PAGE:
Author Mary Allen Sochet describes her life like a “ piece of sandpaper,” which is quite remarkable and unique. Sandpaper is rough, when touching it you hear a scratching sound and the wearing down of her life, no life raft to help her stay afloat as she now travels the rough waters alone. His brown corduroy pants, as she relates the rest of the poem to Marvin as if he could hear her thoughts and her words telling him about the many things that made him special. Reading about the seltzer, UBet and Challah brought back memories of living with my grandparents in the South Bronx and my uncle who delivered seltzer she told me along with UBet concluding the poem with words we all want to say to those that have passed: You come back!

 

In Melorra’s room is next followed by Before You Came and Days of Obligation faced after he is gone. The description of how she got through her days as if she was walking in a cloud or huge fog waiting for it to life. Grieving they call it and the tears flow even when you least expect them. The Two Thousands focuses on his death, her son being away her daughter losing a child, a job loss and the many battles that still have to be won and the hurdles that needed to be overcome.  A friend from the past or the 60’s brings back memories. 763 days together imagine 47 years of marriage and wishing for more. The next poem is Saturday night I went to party with her two sons and father. A party for someone turning 70 with no mother, no Laura just pictures of her. Leaving the party reminding the us that now there are three where once there was four. The next poem in the collection is “Wishes don’t wash dishes,” followed by You took him and I Keep the Radio On. Memories flash into her mind as the recalls the simple things they shared like the Dollar Store, singing on New Years Eve and just wishing her never left. A question starts the next poem and it is one that many of us including myself have asked more often than not: How come you up and died like that? Losing both my sister and my mom within a few of months of each other last year I still ask that question and just like the author wonder why. Ten minutes is all it took for him to go and then she never got to say what she wanted to him. In 27 minutes my sister was legally they claimed brain dead and I was not told until four hours later that she was even in the hospital. As the author relates “What’s going on Moishe? You come. You go.” “Stick around, will you! February 2 is next then This Morning and Where Were You Mersh? The World Has Come Undone without You: says it all ass he relates how her world and her life has come apart and the trouble with the economy, the war in Afghanistan and the joy of her daughter having a baby named after him. Life goes on.  The final poems describe her feelings about aging, becoming a Widow Again and living her life as many do when they lose a loved one as if “walking through a long dark tunnel: the sun is definitely at the other end it just takes time to find and see it.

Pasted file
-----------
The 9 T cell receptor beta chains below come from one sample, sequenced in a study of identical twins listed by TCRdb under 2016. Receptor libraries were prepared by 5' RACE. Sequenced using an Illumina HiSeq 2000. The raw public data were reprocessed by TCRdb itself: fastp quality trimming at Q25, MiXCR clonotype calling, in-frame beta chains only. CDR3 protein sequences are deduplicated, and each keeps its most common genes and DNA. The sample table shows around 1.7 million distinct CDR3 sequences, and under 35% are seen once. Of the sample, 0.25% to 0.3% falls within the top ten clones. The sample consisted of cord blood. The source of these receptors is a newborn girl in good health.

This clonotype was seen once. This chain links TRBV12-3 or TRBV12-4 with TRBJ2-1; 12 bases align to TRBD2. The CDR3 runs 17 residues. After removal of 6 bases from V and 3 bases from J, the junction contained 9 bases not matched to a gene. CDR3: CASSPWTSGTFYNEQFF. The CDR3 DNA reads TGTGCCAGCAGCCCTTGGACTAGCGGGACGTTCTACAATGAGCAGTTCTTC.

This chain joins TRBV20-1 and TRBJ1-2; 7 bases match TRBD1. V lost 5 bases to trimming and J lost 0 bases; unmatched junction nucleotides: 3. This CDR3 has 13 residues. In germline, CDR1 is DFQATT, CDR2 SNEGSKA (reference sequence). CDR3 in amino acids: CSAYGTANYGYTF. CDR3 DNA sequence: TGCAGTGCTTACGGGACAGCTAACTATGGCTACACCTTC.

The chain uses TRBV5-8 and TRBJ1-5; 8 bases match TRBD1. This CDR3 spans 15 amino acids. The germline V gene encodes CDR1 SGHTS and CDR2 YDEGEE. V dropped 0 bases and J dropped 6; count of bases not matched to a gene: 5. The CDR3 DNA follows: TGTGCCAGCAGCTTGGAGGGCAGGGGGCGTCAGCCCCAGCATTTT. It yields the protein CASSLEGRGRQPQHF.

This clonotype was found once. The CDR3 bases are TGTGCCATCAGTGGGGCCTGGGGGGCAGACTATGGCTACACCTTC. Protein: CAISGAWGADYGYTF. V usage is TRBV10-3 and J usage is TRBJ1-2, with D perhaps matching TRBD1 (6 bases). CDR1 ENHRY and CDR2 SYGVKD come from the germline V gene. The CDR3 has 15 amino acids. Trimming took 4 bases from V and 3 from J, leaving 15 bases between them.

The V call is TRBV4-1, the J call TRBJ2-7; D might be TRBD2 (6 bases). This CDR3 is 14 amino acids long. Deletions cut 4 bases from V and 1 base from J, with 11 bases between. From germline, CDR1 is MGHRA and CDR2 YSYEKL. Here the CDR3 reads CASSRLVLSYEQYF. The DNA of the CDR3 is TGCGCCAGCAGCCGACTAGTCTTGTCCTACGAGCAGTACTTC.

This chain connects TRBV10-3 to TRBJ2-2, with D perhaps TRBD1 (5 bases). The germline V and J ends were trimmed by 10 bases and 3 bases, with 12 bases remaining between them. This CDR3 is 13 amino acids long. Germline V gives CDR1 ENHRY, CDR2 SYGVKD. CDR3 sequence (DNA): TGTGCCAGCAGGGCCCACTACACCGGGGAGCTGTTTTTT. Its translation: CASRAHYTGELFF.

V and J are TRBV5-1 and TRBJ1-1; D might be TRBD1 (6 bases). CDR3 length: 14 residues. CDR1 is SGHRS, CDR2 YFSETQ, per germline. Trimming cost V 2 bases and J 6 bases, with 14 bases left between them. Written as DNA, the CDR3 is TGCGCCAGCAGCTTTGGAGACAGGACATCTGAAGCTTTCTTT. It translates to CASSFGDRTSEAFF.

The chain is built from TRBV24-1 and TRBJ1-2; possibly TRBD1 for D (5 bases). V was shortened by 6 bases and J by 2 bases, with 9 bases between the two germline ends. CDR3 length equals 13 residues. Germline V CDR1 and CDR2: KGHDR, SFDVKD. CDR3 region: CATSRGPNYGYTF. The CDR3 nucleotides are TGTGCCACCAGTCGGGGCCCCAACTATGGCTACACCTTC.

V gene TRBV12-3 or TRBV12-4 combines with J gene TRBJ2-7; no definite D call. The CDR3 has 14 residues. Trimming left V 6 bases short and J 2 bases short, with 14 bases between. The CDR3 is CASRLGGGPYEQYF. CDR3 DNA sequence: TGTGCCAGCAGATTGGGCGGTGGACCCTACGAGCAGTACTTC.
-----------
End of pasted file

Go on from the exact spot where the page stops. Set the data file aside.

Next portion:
The next is written as if another person or narrator is telling her story how she felt about him and what happened to them. The last is Patience in this Woman of 72, which sums it up. Her definition of the word Patience is quite profound. “Patience in a world that brings a small new courage.” You never really close the door Mary you just keep it open so that your memories remain with you forever. Listen to the song he wrote and you will smile. Told by the author and narrator poems that take us along their 47 years of life.

 

Fran Lewis: reviewer